Lamp inspired by cow poo power lights up Westminster, highlighting potential for better energy security
Arla, the UK’s biggest dairy cooperative, is calling on the UK Government to help farmers utilise renewable energy sources like biogas, supporting the UK’s energy independence
Today (18 April) a replica Victorian Sewer Lamp has been erected near Parliament Square to draw attention to the untapped potential of biogas derived from cow poo and food waste as a renewable energy source.
After the Government at the end of March announced a major new strategy to deliver energy security and net zero, the UK’s biggest dairy cooperative Arla is drawing attention to this often overlooked source of cleaner energy, calling for a new plan to harness its potential to power the UK’s homes and businesses.
Tapping into biogas was once a staple of Victorian Britain after Birmingham engineer, Joseph Edmund Webb, patented a sewer gas destructor lamp fuelled by emissions from London’s sewers. Today we can once again harness the power of poo to help solve the UK’s energy security crisis with a nationwide strategy for anaerobic digestion of farm and food waste.
Arla is calling for a new national anaerobic digestion strategy incorporating larger community-based facilities generating biogases that can be fed into the gas grid or used in transport, and small scale digesters creating energy for use on farm. It is also championing better and more affordable grid connections to facilitate an anaerobic digestion revolution and at the same time help more farmers install solar power and other renewables.
For example, Arla’s C.A.R.E programme, an industry-leading set of welfare and sustainability standards, requires all farmers to have a Green Energy Plan for increasing the use of renewable sources on their farm.
James Pirie, vice president of logistics at Arla, explains: “Dairy farmers have the potential to play a major role in the future of the UK’s energy security, using natural resources to provide more energy independence. With better infrastructure and network support, Britain’s livestock sector, including Arla farmers, have the potential to turn nearly 91 million tonnes of manure and slurry and 10 million tonnes of food waste into 8 billion cubic metres of biomethane, enough to power 6.4 million homes.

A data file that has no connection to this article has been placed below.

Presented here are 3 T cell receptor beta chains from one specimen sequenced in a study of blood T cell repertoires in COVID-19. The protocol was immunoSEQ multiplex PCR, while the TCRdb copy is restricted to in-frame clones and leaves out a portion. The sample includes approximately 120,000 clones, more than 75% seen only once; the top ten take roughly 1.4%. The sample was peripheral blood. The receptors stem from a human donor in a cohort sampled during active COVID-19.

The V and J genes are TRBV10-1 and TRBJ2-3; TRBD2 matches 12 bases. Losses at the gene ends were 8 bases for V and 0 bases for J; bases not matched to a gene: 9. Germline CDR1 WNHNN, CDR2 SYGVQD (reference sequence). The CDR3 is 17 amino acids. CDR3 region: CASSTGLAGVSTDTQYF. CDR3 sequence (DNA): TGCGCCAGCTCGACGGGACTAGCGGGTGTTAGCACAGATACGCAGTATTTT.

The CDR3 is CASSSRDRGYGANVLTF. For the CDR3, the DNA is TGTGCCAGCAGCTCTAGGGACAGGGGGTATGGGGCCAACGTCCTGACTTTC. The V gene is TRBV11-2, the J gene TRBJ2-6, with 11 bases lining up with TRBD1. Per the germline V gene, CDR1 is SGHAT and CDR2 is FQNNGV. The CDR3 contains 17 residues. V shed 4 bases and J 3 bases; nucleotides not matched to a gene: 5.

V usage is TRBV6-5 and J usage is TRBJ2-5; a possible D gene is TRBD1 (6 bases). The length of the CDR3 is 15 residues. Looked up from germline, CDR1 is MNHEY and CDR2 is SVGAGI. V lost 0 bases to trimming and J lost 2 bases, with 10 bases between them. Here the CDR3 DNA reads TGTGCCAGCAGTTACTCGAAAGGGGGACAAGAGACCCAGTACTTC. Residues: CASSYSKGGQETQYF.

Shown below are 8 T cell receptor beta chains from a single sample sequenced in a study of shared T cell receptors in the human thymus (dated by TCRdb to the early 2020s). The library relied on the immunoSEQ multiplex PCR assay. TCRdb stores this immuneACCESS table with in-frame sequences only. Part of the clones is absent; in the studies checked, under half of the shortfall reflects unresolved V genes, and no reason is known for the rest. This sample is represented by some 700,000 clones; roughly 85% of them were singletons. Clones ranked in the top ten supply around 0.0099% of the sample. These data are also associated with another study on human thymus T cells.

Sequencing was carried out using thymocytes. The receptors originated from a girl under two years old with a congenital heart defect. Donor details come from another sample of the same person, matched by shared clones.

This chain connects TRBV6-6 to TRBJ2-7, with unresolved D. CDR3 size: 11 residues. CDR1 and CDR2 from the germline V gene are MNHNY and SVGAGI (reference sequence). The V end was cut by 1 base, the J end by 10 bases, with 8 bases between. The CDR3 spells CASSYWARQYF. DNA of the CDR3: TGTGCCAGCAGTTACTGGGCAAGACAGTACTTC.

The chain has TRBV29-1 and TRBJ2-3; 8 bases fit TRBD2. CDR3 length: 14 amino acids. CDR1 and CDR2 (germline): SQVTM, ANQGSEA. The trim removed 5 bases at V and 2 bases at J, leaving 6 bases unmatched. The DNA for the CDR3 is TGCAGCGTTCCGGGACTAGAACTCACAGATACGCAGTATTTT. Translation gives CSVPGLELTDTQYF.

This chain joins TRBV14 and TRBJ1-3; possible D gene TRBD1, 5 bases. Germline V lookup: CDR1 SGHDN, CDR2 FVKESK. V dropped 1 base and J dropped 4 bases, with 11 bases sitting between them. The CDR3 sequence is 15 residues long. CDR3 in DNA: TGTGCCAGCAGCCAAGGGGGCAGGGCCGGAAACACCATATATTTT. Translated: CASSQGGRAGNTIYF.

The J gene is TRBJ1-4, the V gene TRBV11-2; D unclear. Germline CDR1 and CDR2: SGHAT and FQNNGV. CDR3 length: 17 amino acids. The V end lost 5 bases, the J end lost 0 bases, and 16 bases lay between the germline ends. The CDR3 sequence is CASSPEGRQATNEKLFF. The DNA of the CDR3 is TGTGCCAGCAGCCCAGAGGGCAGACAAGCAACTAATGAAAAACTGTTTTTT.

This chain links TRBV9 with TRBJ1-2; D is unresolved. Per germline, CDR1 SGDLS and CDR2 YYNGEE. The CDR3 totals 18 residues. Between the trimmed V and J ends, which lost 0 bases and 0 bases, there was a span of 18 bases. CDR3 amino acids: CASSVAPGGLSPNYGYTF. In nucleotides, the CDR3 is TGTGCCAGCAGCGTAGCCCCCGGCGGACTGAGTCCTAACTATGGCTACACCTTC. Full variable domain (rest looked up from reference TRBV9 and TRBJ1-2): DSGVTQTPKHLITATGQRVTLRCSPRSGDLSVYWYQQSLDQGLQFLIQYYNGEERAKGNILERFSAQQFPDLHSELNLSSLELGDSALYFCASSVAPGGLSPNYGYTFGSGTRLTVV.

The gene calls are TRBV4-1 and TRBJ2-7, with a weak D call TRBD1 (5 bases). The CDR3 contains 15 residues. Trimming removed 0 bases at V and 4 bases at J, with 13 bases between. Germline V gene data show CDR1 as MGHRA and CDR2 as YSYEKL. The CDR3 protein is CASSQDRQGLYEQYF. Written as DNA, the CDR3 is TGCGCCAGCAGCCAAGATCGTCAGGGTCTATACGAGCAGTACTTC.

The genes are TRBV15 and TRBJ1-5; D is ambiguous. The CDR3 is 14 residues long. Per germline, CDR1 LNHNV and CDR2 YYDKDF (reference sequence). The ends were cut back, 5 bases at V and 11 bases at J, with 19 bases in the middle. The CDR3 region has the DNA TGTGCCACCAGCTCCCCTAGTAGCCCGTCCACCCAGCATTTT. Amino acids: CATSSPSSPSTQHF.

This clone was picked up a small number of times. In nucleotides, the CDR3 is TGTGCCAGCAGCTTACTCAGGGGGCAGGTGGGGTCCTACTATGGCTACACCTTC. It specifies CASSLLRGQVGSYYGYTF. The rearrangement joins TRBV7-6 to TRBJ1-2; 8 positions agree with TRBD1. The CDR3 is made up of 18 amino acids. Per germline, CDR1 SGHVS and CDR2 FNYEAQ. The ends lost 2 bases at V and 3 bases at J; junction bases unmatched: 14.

“Through initiatives like the Arla C.A.R.E programme, our UK farmers are working hard to accelerate the transition to more sustainable dairy. If we put the right policy changes in place and give our farmers the support they need, we can unlock the potential for even more farms to scale their use of renewable energy sources and ensure a more secure energy system for the future.”
Stephen Temple Arla Farmer explained: “Cow slurry has the potential to power communities across the UK and be used as a natural fertiliser to nourish the land we farm. Unfortunately installation of an anaerobic digestor to make this happen is not cheap, and operation and maintenance have to be learnt, but the benefits soon outweigh the obstacles. We’re hoping that with the Government’s help we can resolve the difficulties farmers face with grid connections, costly installations, and regulatory and planning issues so we can better utilise this invaluable energy source.”
In November 2022, Arla announced it would power seven lorries in its logistics fleet with slurry and with food waste from its distribution site in Hatfield. The digestate by-product of the anaerobic digestion process is a stable natural fertiliser that is already used by Arla farmers across the country.
To find out more about Arla’s C.A.R. E programme and how Arla farmers are turning cow poo into power, visit www.arlafoods.co.uk/food-for-thought/renewable-energy/
Notes to editors
*Biomethane: The pathway to 2030, ADBA
** Co-operative, Animal Welfare, Renewable Energy and Ecosystem